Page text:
Hypothesis / aims of study
Introduction: Childhood adversity is associated with increased risk for multiple medical and behavioral health conditions in adulthood. Impact of such experiences on risk for lower urinary tract symptoms (LUTS) is unknown, despite the relationship between early life stress and affective disorder symptoms and the relationship between LUTS and depression and anxiety.
Objective: To determine whether childhood adversity measured using the 10-item Adverse Childhood Experiences (ACE) Questionnaire is associated with self-report of LUTS among older women.
Hypothesis: High levels of childhood adversity before the age of 18 years-old programs is associated with increased risk of LUTS among mid-life and older women. Those in the high ACE group will be more bothered by their LUTS.
Study design, materials and methods
Methods: Women who participated in a previous study of urological health or presented for evaluation of LUTS to the urology service at a large academic center were asked to complete the LUTS Tool (Coyne et al 2012) to assess frequency and bother of 18 LUTS in the previous month. In addition, they completed demographic and health questionnaires, ACE Questionnaire, Perceived Stress Scale (PSS), Spielberger State Trait Anxiety Inventory (STAI) and the Center for Epidemiologic Studies Depression Scale (CES-D). Data were analyzed for total LUTS Tool score and number of symptoms by ACE levels 0,1,2,3 or >4. LUTS Tool scores and number of LUTS were log transformed.
Results: The average age (SD) of participants (n=135) was 65.3 (6.9) years and the vast majority were graduates of college (49.6%) or graduate/professional school (35.6%). ACE groups did not significantly differ on demographic variable, number of vaginal deliveries, or use of hormones, but body mass index (BMI) increased with ACE level (p=0.029). Average scores for the STAI, PSS, and CES-D were within the asymptomatic range for the entire group, though there was a significant effect of ACE level in the expected direction for the STAI (p=0.015), the PSS (p=0.003) and the CES-D (p<0.0001). Controlling for important demographic and behavioral variables including STAI, PSS and CES-D, ACE level was significantly associated with total LUTS Tool score (Beta=.115, p=.040) and number of LUTS meeting our frequency threshold (Beta=.13; p=.017), but not symptom bother. Individual LUTS associated with ACE level were “feeling bladder not empty after voiding” (p=.037), “delay in urine flow” (p=.011), urine leakage with “laughing, sneezing, coughing” (p=.005) and “physical activity” (p=.0009).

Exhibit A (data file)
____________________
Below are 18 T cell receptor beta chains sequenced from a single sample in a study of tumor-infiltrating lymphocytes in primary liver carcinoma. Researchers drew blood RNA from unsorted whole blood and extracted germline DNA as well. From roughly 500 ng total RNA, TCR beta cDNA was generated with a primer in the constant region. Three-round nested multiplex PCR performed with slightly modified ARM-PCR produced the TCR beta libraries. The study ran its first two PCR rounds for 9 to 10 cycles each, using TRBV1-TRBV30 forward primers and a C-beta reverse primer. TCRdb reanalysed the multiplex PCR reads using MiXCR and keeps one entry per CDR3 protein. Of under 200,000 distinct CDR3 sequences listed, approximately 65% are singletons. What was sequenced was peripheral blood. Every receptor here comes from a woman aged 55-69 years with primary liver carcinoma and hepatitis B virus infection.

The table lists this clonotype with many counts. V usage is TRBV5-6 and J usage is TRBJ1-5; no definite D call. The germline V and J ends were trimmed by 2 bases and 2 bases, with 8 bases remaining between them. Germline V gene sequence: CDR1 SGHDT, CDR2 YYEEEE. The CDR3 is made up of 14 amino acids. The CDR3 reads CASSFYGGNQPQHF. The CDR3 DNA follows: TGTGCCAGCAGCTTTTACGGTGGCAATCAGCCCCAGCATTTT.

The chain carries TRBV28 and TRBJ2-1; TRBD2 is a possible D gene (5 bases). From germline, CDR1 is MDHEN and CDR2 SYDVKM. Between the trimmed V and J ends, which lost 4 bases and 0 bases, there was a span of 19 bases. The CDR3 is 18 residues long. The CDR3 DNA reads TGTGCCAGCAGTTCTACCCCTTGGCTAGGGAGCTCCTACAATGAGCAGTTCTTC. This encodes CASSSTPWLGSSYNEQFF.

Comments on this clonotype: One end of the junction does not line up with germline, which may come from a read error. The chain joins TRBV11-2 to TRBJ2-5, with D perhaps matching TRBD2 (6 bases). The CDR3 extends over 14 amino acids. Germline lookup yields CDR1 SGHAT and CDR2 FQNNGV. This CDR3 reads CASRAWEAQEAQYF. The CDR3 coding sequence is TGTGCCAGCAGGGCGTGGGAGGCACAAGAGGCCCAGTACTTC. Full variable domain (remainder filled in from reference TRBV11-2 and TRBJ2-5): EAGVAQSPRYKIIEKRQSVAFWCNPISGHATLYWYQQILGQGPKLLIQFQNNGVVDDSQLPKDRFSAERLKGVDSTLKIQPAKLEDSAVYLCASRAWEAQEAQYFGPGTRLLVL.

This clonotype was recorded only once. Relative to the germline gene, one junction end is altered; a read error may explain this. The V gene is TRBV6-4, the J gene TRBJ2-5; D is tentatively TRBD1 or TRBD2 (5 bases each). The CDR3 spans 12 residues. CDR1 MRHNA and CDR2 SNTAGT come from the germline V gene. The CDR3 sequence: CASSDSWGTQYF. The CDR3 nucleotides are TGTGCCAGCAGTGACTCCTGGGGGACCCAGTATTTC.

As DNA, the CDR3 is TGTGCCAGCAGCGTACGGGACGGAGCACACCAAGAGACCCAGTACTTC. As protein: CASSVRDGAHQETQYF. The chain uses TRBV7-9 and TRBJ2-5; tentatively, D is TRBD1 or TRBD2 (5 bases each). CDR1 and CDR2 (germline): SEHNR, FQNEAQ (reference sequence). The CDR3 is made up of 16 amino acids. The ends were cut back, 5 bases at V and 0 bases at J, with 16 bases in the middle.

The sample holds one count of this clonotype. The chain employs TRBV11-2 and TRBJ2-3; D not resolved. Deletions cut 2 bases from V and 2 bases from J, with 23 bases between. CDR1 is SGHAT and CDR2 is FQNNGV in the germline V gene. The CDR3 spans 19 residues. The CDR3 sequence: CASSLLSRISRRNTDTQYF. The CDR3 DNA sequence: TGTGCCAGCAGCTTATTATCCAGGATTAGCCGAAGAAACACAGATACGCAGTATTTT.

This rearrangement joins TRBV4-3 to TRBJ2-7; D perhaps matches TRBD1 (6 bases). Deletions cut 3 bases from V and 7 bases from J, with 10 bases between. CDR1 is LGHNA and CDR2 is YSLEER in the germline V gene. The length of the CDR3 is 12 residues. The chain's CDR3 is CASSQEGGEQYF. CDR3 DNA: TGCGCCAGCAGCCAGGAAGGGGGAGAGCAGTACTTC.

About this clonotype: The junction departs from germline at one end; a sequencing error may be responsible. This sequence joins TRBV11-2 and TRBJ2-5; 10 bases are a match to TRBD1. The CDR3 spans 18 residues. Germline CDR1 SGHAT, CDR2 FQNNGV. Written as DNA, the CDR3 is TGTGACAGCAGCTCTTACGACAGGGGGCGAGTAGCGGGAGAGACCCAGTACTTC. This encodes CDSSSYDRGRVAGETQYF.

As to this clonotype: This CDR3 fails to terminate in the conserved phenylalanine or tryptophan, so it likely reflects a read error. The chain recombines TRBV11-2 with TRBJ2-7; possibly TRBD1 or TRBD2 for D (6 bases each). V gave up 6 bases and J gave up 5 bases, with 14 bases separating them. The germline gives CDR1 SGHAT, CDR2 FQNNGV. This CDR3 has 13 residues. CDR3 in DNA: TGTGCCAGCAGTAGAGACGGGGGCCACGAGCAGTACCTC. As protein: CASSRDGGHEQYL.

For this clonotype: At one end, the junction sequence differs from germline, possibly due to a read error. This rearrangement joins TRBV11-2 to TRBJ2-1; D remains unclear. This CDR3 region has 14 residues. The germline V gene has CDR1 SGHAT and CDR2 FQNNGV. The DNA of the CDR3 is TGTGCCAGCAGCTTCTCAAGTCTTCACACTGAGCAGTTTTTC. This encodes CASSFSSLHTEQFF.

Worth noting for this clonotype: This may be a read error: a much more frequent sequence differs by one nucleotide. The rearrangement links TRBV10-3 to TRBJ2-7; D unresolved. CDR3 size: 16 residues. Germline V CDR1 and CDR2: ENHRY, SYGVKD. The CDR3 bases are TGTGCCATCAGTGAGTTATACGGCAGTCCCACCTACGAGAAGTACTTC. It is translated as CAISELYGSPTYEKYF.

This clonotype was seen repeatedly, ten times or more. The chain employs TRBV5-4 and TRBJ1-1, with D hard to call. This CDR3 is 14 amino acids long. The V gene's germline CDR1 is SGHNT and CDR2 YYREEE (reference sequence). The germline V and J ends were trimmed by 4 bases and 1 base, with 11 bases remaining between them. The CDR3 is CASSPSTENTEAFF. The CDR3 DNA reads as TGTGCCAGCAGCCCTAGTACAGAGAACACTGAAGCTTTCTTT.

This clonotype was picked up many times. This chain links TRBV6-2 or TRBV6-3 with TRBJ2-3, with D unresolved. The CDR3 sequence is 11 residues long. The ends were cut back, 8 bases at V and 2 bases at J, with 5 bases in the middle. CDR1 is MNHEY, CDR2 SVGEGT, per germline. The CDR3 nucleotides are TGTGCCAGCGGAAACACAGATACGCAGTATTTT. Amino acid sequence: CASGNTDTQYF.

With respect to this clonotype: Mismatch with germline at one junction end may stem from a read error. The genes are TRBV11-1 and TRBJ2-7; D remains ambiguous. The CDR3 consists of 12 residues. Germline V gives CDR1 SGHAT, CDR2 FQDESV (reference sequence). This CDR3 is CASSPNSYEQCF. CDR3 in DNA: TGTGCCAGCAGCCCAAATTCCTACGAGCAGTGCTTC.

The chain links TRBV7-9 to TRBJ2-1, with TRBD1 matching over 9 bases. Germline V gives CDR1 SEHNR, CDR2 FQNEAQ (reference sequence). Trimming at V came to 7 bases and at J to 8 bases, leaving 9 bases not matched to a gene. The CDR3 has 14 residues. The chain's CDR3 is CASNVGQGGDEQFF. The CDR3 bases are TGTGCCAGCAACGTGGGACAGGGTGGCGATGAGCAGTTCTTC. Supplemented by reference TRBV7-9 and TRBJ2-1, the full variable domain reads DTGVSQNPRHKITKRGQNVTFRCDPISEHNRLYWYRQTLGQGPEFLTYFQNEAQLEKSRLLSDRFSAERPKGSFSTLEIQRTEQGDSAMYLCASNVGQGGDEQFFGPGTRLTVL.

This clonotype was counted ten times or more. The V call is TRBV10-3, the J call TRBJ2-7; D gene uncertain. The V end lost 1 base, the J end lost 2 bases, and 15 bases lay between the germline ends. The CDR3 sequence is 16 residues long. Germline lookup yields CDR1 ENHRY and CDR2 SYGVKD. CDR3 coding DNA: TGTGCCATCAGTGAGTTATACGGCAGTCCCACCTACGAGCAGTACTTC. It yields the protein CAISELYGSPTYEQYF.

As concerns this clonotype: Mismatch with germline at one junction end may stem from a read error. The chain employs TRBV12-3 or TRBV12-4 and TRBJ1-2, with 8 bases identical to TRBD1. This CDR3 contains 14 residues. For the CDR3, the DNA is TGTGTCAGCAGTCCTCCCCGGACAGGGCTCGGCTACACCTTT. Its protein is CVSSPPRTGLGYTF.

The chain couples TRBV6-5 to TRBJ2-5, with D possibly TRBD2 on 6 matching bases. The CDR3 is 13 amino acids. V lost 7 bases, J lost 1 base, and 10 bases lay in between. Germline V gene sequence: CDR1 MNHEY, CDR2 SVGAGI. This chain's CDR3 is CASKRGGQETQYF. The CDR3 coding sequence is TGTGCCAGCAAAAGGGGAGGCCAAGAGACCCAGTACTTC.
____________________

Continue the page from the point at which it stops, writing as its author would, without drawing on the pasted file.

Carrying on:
Interpretation of results
Conclusions: Childhood adversity has enduring impact on risk for LUTS in this educated sample of older women even when controlling for affective symptoms which are common among women who experience urinary incontinence and other LUTS. Mechanism(s) underlying this relationship require further study. The lack of an association with ACE level and LUTS “bother” may be secondary to participant accommodation and management of symptoms.